Some 2,000 members of the military have been sent to northern Colombia to facilitate the safe demobilization of 1,200 FARC guerrillas and prevent violence from other groups, local authorities and the military said Wednesday.
The 1,200 guerrillas are members of the FARC’s 5th, 18th, 38th and 58th block are expected to demobilize once a peace deal is signed between the rebels and the Colombian government.
The soldiers of the 7th Division will have to provide security for the demobilizing guerrillas and make sure other illegal armed groups, namely “Los Urabeños” and the ELN, fill the power vacuum left by the guerrillas.
The demobilizing FARC fronts are all active in the provinces of Antioquia, Cordoba and Choco, located in the northwest of the country and are set to demobilize and surrender their weapons in four special demobilization zones in the Uraba and Bajo Cauca regions in Antioquia.
In total, between 8,000 and 20,000 armed and disarmed FARC members could demobilize throughout the country.
In areas where the FARC have been particularly active in the cultivation of coca and security provision for drug traffickers, fears are that previous allies and foes, or criminal business partners could violently replace the FARC’s de facto authority or carry out an extermination campaign.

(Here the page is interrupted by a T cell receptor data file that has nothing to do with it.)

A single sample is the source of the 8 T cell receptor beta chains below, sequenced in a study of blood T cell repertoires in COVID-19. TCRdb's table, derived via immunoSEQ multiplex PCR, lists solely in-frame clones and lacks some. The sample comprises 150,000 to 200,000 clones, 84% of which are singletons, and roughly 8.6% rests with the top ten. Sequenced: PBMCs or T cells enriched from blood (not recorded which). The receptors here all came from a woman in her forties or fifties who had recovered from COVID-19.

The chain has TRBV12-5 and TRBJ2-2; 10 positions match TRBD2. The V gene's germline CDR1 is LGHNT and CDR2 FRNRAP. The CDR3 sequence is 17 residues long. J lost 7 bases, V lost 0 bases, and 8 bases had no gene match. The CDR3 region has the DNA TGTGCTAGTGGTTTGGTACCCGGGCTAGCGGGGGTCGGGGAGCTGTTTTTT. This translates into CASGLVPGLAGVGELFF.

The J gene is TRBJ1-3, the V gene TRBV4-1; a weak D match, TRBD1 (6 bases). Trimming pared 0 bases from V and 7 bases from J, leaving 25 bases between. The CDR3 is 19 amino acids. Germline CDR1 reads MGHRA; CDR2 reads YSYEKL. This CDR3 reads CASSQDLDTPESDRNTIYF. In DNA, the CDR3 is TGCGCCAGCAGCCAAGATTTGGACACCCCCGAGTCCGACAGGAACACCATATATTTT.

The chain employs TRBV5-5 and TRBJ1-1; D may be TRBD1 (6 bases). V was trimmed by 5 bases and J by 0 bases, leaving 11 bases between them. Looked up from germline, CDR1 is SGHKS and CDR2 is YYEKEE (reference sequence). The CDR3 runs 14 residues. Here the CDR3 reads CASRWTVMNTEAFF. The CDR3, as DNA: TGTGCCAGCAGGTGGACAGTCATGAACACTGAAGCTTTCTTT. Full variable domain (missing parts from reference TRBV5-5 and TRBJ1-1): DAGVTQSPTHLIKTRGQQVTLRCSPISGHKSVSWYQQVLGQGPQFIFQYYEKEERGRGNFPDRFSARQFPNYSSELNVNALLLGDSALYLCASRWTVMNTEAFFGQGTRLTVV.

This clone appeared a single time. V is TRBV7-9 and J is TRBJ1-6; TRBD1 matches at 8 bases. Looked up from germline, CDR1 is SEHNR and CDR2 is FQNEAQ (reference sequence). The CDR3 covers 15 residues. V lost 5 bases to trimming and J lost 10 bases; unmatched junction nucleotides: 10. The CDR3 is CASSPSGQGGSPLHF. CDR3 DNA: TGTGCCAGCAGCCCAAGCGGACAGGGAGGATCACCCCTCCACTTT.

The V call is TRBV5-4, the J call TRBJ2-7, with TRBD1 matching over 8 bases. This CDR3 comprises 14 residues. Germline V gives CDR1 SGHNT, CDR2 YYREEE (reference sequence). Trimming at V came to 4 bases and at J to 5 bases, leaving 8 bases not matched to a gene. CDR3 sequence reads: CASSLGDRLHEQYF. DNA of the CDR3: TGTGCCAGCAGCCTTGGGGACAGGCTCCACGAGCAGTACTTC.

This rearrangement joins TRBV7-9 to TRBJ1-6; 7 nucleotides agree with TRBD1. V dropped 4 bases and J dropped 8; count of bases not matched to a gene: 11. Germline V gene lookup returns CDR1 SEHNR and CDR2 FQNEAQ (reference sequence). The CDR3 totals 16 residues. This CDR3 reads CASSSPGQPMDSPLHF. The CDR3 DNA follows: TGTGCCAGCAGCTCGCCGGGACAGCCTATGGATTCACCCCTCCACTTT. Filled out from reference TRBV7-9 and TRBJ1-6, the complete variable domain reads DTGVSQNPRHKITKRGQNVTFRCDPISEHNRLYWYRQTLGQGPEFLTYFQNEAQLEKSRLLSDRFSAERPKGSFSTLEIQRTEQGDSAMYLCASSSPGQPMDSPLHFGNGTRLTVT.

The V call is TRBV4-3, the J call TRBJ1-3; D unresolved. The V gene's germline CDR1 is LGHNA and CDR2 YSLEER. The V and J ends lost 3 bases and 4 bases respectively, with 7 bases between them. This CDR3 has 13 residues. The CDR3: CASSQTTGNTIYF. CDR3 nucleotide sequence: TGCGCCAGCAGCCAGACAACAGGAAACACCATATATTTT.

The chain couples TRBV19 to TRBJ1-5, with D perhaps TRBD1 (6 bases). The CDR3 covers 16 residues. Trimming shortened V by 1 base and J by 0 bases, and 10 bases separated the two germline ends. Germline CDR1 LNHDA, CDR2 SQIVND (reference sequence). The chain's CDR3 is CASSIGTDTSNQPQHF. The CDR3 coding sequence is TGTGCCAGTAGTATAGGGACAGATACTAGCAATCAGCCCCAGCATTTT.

Additionally, drug trafficking groups could target the guerrillas to prevent them from giving up crucial information on the drug trafficking schemes that largely have financed their guerrilla war against the government since the early 1980s.
The FARC and the Santos administration last week signed an agreement on the rebels’ demobilization, disarmament and reintegration after more than four years of peace talks.
In this agreement, the United Nations were made responsible for the management of the special demobilization zones and the gathering of weapons that will be abandoned by the guerrillas.
The Marxist FARC, that also signed a bilateral ceasefire deal, has been fighting the Colombian state since 1964.
Once a peace deal is closed, the Colombian people will be asked to ratify the agreement in a vote, after which the FARC begin their demobilization procedures within a week.
The entire process will last 6 months after which guerrillas will either be taking part in reintegration processes or be held while on trial for human rights violations.
Colombia’s armed conflict, the longest-running in the Americas, has involved an array of illegal armed groups and has so far left more tha 265,000 Colombians dead and another 7 million displaced.
Peace talks with the much smaller far-left ELN rebel group are stuck in spite on an agreement on formal talks. The Urabeños, the largest successor group of the far-right paramilitary organization AUC, have also called for talks, but these calls have been rejected.